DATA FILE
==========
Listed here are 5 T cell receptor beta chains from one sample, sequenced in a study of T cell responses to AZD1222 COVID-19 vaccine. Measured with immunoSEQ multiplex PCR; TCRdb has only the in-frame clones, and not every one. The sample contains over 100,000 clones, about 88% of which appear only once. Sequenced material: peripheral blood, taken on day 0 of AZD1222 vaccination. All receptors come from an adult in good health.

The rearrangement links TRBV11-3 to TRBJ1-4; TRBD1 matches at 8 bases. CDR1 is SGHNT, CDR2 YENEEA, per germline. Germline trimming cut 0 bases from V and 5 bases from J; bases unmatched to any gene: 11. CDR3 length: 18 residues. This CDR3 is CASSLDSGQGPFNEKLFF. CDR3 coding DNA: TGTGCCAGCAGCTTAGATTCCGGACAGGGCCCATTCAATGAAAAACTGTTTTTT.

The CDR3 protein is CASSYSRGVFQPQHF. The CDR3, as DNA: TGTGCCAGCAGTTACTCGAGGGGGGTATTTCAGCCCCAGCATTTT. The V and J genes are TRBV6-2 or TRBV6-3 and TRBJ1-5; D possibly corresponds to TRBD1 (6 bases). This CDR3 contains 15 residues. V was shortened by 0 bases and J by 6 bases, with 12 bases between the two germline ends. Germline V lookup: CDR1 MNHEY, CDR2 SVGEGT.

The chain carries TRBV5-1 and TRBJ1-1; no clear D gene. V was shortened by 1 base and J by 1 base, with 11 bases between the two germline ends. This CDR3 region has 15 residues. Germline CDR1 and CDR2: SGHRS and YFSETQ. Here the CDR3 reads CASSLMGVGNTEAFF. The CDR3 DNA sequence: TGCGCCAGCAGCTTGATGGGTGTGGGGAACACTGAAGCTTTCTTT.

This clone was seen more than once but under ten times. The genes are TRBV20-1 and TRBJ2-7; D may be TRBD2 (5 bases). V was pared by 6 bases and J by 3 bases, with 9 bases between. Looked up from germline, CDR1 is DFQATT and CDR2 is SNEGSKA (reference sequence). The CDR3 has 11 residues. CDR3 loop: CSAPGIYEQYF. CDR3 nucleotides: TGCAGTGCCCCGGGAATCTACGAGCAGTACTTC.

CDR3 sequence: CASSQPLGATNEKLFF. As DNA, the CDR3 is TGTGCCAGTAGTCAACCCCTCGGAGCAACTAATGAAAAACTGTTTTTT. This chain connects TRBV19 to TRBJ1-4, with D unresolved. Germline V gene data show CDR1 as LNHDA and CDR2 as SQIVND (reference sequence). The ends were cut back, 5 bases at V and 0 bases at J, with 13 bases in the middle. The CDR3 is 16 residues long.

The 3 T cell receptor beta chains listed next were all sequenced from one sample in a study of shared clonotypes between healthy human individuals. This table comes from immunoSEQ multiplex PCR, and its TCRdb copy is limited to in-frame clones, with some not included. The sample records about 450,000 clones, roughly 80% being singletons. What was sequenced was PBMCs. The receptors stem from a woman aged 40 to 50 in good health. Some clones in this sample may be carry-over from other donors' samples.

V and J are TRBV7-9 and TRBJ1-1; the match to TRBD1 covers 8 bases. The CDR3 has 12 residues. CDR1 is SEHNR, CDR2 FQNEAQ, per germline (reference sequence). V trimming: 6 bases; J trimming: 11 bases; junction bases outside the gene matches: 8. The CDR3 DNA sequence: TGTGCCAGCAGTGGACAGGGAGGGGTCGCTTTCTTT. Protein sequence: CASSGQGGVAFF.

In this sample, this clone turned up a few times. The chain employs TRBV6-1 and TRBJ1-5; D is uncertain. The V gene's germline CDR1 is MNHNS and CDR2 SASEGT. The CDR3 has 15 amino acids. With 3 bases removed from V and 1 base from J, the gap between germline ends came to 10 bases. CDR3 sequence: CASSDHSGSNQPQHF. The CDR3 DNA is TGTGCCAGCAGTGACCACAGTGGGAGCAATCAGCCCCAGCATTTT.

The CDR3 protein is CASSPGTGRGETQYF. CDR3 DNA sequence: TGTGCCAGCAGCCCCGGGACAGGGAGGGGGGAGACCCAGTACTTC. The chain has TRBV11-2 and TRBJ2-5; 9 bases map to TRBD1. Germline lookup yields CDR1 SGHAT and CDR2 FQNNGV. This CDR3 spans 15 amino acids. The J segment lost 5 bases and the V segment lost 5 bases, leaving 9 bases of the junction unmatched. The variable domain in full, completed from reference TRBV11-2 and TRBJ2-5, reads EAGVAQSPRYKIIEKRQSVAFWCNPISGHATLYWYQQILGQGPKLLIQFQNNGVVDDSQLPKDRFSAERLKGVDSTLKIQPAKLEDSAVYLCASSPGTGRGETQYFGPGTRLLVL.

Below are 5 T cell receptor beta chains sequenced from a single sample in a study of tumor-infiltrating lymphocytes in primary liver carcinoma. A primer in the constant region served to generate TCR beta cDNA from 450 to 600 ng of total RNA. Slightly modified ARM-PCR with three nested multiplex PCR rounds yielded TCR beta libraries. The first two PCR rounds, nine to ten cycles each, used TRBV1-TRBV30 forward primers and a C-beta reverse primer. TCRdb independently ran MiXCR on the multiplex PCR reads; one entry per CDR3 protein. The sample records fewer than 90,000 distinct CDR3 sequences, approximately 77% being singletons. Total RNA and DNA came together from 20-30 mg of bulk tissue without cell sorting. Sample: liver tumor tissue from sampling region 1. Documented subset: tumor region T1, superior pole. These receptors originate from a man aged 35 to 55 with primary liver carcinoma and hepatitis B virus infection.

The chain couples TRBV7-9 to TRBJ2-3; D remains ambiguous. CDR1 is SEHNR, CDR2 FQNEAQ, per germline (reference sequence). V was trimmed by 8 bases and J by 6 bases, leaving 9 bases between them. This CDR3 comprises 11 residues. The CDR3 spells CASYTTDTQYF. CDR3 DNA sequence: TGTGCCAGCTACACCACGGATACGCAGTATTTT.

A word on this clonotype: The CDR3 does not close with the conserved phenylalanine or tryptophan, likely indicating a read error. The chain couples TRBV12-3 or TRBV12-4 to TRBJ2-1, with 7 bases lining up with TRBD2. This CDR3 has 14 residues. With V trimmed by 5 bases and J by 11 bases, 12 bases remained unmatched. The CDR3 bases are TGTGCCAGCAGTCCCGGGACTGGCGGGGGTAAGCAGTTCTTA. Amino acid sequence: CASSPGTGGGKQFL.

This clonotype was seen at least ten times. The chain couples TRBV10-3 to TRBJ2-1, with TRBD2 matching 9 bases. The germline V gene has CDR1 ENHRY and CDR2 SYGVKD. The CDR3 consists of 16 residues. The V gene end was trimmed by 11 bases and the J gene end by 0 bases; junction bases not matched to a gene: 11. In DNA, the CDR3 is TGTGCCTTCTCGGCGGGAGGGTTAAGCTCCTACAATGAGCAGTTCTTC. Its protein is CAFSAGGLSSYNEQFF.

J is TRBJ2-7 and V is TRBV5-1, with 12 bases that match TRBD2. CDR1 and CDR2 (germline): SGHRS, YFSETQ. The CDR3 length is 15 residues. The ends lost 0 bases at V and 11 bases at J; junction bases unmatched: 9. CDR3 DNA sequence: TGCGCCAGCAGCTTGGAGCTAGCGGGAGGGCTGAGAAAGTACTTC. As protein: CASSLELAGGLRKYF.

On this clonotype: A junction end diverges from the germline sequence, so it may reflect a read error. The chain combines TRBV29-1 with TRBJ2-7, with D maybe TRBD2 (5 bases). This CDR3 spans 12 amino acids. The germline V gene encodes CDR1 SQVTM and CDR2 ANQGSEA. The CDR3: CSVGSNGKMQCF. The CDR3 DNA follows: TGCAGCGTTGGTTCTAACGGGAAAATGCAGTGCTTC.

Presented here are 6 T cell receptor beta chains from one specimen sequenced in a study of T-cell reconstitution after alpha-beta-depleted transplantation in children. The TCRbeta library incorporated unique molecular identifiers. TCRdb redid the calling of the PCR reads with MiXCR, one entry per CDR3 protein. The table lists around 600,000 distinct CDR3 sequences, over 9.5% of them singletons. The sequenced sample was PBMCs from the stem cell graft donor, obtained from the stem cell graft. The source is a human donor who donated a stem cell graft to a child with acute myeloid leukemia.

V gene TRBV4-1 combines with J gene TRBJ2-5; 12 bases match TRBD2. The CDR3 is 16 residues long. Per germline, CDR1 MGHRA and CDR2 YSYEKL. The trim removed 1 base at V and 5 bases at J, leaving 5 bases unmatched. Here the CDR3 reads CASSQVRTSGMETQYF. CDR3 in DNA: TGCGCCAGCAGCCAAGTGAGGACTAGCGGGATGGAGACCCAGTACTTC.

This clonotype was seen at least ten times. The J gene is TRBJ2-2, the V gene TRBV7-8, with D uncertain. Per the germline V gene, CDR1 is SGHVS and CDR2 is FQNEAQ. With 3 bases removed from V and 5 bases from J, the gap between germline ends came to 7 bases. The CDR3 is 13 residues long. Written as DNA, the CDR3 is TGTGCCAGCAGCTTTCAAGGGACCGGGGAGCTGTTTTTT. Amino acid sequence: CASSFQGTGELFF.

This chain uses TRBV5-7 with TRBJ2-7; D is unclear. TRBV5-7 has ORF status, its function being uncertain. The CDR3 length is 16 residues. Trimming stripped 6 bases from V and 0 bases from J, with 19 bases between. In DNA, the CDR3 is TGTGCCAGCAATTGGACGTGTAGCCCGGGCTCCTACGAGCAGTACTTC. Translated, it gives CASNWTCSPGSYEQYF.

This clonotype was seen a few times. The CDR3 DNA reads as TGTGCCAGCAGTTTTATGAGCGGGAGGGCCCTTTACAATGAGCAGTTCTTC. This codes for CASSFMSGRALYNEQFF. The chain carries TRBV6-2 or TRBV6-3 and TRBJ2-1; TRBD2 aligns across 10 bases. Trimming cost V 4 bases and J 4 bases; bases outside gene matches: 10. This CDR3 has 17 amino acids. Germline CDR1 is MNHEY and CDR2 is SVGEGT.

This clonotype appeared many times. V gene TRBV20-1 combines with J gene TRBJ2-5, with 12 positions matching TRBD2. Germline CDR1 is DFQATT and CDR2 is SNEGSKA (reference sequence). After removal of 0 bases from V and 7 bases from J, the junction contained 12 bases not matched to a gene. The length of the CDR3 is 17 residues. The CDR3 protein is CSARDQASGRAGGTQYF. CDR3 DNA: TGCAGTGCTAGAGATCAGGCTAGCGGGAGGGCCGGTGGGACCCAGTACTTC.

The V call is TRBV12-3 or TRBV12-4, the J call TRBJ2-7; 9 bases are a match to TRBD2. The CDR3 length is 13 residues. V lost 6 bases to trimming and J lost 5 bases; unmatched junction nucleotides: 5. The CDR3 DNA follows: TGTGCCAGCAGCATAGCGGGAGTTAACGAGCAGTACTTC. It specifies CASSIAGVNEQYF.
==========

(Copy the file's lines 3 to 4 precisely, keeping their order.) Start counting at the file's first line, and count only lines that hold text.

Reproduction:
The CDR3 protein is CASSYSRGVFQPQHF. The CDR3, as DNA: TGTGCCAGCAGTTACTCGAGGGGGGTATTTCAGCCCCAGCATTTT. The V and J genes are TRBV6-2 or TRBV6-3 and TRBJ1-5; D possibly corresponds to TRBD1 (6 bases). This CDR3 contains 15 residues. V was shortened by 0 bases and J by 6 bases, with 12 bases between the two germline ends. Germline V lookup: CDR1 MNHEY, CDR2 SVGEGT.

The chain carries TRBV5-1 and TRBJ1-1; no clear D gene. V was shortened by 1 base and J by 1 base, with 11 bases between the two germline ends. This CDR3 region has 15 residues. Germline CDR1 and CDR2: SGHRS and YFSETQ. Here the CDR3 reads CASSLMGVGNTEAFF. The CDR3 DNA sequence: TGCGCCAGCAGCTTGATGGGTGTGGGGAACACTGAAGCTTTCTTT.